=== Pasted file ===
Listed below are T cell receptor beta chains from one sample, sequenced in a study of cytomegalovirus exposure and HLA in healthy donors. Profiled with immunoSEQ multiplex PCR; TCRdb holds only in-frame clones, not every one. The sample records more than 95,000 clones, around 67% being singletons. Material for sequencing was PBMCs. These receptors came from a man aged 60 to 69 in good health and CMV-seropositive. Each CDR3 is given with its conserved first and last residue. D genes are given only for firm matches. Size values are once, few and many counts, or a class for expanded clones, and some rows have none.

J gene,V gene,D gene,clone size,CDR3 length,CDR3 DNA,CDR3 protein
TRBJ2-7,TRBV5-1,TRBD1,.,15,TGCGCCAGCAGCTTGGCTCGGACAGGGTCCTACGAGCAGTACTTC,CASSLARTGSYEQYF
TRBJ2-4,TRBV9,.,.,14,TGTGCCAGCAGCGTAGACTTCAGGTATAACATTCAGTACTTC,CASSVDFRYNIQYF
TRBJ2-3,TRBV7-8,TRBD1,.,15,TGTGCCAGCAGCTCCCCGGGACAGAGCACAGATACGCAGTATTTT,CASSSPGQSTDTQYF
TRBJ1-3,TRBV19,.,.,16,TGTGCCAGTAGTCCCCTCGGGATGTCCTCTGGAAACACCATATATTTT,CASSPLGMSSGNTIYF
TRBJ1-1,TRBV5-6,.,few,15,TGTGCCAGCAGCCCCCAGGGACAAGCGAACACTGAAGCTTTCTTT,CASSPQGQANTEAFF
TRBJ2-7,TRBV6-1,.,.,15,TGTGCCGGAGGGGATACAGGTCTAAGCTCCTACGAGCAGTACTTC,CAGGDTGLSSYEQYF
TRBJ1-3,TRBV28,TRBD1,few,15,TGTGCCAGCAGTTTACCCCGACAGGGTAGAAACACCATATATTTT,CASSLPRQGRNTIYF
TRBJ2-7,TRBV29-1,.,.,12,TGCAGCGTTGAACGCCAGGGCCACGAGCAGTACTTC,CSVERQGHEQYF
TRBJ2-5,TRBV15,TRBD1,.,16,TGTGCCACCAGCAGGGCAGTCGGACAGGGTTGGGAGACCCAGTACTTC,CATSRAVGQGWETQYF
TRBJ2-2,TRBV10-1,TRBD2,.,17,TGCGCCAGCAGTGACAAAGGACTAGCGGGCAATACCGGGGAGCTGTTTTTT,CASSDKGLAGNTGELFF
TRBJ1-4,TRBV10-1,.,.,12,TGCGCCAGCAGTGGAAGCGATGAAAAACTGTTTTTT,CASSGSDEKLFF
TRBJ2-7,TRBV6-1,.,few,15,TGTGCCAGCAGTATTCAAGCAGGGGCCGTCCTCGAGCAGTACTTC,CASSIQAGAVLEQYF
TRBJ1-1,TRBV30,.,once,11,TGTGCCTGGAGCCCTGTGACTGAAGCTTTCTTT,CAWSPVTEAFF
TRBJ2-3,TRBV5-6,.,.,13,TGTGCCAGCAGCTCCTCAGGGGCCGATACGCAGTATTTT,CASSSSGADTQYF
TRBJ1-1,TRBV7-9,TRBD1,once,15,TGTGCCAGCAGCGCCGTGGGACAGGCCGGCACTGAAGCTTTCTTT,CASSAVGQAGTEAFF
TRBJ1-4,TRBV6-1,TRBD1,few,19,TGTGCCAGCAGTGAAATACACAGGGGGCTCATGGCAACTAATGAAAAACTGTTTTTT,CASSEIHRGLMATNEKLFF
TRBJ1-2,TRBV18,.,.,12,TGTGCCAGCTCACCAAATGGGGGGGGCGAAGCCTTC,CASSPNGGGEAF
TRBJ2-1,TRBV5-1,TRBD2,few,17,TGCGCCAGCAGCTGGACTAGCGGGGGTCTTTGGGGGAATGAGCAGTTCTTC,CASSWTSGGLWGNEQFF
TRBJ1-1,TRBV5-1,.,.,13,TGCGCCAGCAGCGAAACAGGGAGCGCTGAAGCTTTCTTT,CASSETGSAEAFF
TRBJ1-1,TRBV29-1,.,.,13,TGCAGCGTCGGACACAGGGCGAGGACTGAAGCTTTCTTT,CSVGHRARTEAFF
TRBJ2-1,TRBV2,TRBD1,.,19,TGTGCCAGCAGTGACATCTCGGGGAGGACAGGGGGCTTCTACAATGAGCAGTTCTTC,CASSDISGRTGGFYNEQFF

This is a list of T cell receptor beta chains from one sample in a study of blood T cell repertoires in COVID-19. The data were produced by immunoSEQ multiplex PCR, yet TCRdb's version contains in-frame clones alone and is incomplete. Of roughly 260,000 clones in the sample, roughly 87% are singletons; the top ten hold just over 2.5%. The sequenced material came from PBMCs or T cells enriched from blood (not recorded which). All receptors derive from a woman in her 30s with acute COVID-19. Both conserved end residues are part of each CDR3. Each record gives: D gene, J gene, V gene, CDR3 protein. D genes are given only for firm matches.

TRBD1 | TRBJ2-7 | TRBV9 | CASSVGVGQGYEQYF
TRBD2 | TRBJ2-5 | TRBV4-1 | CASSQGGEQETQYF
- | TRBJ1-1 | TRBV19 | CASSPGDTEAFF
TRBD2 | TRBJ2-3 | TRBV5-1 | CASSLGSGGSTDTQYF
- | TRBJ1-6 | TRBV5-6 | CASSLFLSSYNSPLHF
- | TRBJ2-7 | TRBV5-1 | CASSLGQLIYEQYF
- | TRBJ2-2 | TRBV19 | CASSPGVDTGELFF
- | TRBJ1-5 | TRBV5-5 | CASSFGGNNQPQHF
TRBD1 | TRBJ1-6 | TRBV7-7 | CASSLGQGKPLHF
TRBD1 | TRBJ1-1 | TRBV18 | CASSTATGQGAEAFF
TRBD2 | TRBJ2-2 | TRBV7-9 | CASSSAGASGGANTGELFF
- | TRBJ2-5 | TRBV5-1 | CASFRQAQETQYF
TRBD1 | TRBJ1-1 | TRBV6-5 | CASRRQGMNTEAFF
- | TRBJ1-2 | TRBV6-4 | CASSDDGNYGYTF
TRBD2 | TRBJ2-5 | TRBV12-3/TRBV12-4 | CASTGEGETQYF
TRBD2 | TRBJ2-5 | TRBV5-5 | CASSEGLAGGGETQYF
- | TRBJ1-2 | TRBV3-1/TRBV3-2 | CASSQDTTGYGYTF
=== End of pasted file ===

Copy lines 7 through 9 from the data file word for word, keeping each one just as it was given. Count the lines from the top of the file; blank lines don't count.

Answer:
TRBJ1-1,TRBV5-6,.,few,15,TGTGCCAGCAGCCCCCAGGGACAAGCGAACACTGAAGCTTTCTTT,CASSPQGQANTEAFF
TRBJ2-7,TRBV6-1,.,.,15,TGTGCCGGAGGGGATACAGGTCTAAGCTCCTACGAGCAGTACTTC,CAGGDTGLSSYEQYF
TRBJ1-3,TRBV28,TRBD1,few,15,TGTGCCAGCAGTTTACCCCGACAGGGTAGAAACACCATATATTTT,CASSLPRQGRNTIYF